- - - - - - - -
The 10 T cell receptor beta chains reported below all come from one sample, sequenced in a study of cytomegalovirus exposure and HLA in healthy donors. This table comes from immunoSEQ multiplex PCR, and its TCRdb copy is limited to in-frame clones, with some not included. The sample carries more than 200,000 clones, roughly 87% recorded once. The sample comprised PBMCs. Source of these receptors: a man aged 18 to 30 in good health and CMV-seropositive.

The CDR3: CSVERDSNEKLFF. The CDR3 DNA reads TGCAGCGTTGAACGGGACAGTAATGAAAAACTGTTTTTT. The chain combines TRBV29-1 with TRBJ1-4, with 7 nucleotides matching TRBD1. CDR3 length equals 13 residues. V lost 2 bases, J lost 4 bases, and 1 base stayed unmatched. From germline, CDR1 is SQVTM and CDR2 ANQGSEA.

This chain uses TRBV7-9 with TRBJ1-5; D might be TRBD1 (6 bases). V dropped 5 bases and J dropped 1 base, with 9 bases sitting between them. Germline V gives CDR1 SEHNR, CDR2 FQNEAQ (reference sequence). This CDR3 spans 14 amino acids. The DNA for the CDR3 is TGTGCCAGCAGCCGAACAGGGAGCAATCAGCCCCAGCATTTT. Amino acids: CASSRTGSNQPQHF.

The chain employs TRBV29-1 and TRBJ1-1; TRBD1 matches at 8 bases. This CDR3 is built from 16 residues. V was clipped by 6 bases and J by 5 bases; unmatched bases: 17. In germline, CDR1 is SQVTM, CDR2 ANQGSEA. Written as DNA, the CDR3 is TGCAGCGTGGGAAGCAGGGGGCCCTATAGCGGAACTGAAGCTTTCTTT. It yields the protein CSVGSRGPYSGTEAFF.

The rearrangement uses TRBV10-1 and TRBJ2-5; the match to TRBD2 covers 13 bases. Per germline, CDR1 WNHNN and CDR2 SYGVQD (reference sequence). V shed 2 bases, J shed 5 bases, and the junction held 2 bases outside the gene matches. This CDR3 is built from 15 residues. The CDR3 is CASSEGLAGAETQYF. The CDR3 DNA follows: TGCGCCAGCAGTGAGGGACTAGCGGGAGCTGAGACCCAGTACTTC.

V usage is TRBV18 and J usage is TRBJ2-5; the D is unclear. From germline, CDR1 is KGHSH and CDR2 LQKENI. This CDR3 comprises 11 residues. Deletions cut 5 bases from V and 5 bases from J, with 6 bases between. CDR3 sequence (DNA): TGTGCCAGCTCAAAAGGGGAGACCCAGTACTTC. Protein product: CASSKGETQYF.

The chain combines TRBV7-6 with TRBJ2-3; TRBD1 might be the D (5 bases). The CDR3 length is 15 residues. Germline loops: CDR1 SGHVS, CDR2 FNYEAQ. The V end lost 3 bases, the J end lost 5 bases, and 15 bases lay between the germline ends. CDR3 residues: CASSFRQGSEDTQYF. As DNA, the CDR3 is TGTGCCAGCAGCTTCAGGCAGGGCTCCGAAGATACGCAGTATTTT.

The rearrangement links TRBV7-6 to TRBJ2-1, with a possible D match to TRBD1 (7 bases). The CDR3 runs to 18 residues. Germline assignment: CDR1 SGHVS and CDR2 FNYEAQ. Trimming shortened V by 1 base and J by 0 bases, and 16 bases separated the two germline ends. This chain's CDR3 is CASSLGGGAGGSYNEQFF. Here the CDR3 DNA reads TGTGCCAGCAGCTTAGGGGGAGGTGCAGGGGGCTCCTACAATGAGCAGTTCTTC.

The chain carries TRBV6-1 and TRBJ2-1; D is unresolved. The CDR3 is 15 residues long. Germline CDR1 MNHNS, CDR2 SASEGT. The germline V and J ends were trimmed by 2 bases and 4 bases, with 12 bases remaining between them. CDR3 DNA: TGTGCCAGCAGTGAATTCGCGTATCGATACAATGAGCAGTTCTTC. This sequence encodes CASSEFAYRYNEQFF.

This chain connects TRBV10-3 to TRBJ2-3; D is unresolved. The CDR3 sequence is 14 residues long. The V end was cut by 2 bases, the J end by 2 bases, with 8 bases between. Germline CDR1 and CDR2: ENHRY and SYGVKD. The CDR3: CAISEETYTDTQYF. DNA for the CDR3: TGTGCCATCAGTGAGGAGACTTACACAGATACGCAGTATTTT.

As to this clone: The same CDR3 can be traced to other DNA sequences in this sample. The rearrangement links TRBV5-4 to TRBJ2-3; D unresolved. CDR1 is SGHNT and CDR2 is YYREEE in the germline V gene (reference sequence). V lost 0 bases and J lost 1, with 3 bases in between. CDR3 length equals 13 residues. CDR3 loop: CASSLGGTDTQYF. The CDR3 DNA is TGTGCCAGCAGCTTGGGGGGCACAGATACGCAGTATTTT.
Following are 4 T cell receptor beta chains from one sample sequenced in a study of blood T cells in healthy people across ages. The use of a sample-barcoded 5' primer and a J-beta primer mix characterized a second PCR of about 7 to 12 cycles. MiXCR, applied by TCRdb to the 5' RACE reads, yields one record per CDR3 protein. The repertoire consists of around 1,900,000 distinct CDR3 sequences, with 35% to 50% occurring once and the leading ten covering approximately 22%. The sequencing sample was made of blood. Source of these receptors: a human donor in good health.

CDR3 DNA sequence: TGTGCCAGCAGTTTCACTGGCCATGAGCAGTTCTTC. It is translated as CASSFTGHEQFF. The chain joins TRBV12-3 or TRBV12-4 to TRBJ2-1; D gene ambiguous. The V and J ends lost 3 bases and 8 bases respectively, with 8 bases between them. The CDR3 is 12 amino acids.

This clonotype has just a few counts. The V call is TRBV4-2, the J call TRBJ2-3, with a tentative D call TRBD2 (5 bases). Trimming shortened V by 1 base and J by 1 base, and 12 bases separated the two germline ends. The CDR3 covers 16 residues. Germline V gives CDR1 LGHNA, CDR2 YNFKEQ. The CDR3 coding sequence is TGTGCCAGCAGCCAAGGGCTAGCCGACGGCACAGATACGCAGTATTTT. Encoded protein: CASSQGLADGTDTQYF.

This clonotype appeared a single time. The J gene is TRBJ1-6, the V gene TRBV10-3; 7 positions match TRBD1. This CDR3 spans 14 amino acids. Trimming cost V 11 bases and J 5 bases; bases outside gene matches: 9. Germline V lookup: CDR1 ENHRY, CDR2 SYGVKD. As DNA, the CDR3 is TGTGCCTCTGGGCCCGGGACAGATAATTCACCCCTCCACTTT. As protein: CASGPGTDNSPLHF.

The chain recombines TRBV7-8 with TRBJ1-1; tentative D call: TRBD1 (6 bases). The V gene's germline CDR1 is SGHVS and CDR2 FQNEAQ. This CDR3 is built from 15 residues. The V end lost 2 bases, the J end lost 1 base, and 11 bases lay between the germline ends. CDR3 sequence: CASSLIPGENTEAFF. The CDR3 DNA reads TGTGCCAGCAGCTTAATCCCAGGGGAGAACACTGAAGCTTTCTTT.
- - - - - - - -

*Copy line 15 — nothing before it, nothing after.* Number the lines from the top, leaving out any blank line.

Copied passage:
This clonotype appeared a single time. The J gene is TRBJ1-6, the V gene TRBV10-3; 7 positions match TRBD1. This CDR3 spans 14 amino acids. Trimming cost V 11 bases and J 5 bases; bases outside gene matches: 9. Germline V lookup: CDR1 ENHRY, CDR2 SYGVKD. As DNA, the CDR3 is TGTGCCTCTGGGCCCGGGACAGATAATTCACCCCTCCACTTT. As protein: CASGPGTDNSPLHF.